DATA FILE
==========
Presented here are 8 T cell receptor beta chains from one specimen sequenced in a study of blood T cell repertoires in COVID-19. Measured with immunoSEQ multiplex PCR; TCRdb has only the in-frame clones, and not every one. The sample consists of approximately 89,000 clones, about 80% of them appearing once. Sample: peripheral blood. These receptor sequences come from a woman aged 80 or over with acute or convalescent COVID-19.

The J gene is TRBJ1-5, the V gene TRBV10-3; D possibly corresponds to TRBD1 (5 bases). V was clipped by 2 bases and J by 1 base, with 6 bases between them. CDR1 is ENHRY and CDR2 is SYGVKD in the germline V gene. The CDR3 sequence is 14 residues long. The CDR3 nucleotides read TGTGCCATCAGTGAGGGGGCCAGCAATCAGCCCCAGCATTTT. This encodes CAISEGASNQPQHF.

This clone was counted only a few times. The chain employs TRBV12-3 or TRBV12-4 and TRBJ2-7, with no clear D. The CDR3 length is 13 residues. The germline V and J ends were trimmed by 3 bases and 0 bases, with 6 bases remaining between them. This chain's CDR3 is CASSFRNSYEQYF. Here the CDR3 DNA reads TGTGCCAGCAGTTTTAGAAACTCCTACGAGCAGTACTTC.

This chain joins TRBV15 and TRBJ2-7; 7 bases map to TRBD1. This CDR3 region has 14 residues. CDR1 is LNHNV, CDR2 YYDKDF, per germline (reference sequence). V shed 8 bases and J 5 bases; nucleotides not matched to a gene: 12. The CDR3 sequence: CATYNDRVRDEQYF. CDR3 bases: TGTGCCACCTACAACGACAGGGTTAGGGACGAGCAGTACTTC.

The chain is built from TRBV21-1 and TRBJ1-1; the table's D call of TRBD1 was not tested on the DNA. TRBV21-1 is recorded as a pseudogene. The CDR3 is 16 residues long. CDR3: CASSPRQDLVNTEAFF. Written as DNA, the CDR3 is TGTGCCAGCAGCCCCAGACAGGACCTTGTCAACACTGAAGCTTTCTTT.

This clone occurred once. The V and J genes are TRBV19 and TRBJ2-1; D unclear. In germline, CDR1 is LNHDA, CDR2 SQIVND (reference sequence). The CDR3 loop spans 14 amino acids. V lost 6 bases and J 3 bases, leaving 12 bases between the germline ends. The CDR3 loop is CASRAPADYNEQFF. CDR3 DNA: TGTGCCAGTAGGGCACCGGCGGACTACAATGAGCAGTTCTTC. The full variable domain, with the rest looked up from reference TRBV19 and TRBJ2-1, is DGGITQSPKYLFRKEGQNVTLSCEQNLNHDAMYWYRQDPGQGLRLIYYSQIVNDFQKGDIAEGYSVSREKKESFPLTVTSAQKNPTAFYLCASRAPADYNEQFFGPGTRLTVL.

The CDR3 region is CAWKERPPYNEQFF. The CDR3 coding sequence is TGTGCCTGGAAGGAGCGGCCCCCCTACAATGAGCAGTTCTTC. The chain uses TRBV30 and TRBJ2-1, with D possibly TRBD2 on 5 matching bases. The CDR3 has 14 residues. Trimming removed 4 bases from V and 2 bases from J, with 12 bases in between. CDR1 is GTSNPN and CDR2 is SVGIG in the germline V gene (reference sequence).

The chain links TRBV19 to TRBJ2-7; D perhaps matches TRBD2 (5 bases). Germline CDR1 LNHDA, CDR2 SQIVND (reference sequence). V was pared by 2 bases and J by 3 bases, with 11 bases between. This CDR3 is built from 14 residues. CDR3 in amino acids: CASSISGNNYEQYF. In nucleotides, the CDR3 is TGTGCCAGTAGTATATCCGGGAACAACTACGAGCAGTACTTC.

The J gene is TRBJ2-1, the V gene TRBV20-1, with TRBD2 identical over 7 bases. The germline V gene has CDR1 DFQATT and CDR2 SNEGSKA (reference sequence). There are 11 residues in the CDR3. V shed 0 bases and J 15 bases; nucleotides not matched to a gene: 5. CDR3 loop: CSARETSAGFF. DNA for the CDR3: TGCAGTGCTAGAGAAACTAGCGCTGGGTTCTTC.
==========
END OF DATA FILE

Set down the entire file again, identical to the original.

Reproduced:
Presented here are 8 T cell receptor beta chains from one specimen sequenced in a study of blood T cell repertoires in COVID-19. Measured with immunoSEQ multiplex PCR; TCRdb has only the in-frame clones, and not every one. The sample consists of approximately 89,000 clones, about 80% of them appearing once. Sample: peripheral blood. These receptor sequences come from a woman aged 80 or over with acute or convalescent COVID-19.

The J gene is TRBJ1-5, the V gene TRBV10-3; D possibly corresponds to TRBD1 (5 bases). V was clipped by 2 bases and J by 1 base, with 6 bases between them. CDR1 is ENHRY and CDR2 is SYGVKD in the germline V gene. The CDR3 sequence is 14 residues long. The CDR3 nucleotides read TGTGCCATCAGTGAGGGGGCCAGCAATCAGCCCCAGCATTTT. This encodes CAISEGASNQPQHF.

This clone was counted only a few times. The chain employs TRBV12-3 or TRBV12-4 and TRBJ2-7, with no clear D. The CDR3 length is 13 residues. The germline V and J ends were trimmed by 3 bases and 0 bases, with 6 bases remaining between them. This chain's CDR3 is CASSFRNSYEQYF. Here the CDR3 DNA reads TGTGCCAGCAGTTTTAGAAACTCCTACGAGCAGTACTTC.

This chain joins TRBV15 and TRBJ2-7; 7 bases map to TRBD1. This CDR3 region has 14 residues. CDR1 is LNHNV, CDR2 YYDKDF, per germline (reference sequence). V shed 8 bases and J 5 bases; nucleotides not matched to a gene: 12. The CDR3 sequence: CATYNDRVRDEQYF. CDR3 bases: TGTGCCACCTACAACGACAGGGTTAGGGACGAGCAGTACTTC.

The chain is built from TRBV21-1 and TRBJ1-1; the table's D call of TRBD1 was not tested on the DNA. TRBV21-1 is recorded as a pseudogene. The CDR3 is 16 residues long. CDR3: CASSPRQDLVNTEAFF. Written as DNA, the CDR3 is TGTGCCAGCAGCCCCAGACAGGACCTTGTCAACACTGAAGCTTTCTTT.

This clone occurred once. The V and J genes are TRBV19 and TRBJ2-1; D unclear. In germline, CDR1 is LNHDA, CDR2 SQIVND (reference sequence). The CDR3 loop spans 14 amino acids. V lost 6 bases and J 3 bases, leaving 12 bases between the germline ends. The CDR3 loop is CASRAPADYNEQFF. CDR3 DNA: TGTGCCAGTAGGGCACCGGCGGACTACAATGAGCAGTTCTTC. The full variable domain, with the rest looked up from reference TRBV19 and TRBJ2-1, is DGGITQSPKYLFRKEGQNVTLSCEQNLNHDAMYWYRQDPGQGLRLIYYSQIVNDFQKGDIAEGYSVSREKKESFPLTVTSAQKNPTAFYLCASRAPADYNEQFFGPGTRLTVL.

The CDR3 region is CAWKERPPYNEQFF. The CDR3 coding sequence is TGTGCCTGGAAGGAGCGGCCCCCCTACAATGAGCAGTTCTTC. The chain uses TRBV30 and TRBJ2-1, with D possibly TRBD2 on 5 matching bases. The CDR3 has 14 residues. Trimming removed 4 bases from V and 2 bases from J, with 12 bases in between. CDR1 is GTSNPN and CDR2 is SVGIG in the germline V gene (reference sequence).

The chain links TRBV19 to TRBJ2-7; D perhaps matches TRBD2 (5 bases). Germline CDR1 LNHDA, CDR2 SQIVND (reference sequence). V was pared by 2 bases and J by 3 bases, with 11 bases between. This CDR3 is built from 14 residues. CDR3 in amino acids: CASSISGNNYEQYF. In nucleotides, the CDR3 is TGTGCCAGTAGTATATCCGGGAACAACTACGAGCAGTACTTC.

The J gene is TRBJ2-1, the V gene TRBV20-1, with TRBD2 identical over 7 bases. The germline V gene has CDR1 DFQATT and CDR2 SNEGSKA (reference sequence). There are 11 residues in the CDR3. V shed 0 bases and J 15 bases; nucleotides not matched to a gene: 5. CDR3 loop: CSARETSAGFF. DNA for the CDR3: TGCAGTGCTAGAGAAACTAGCGCTGGGTTCTTC.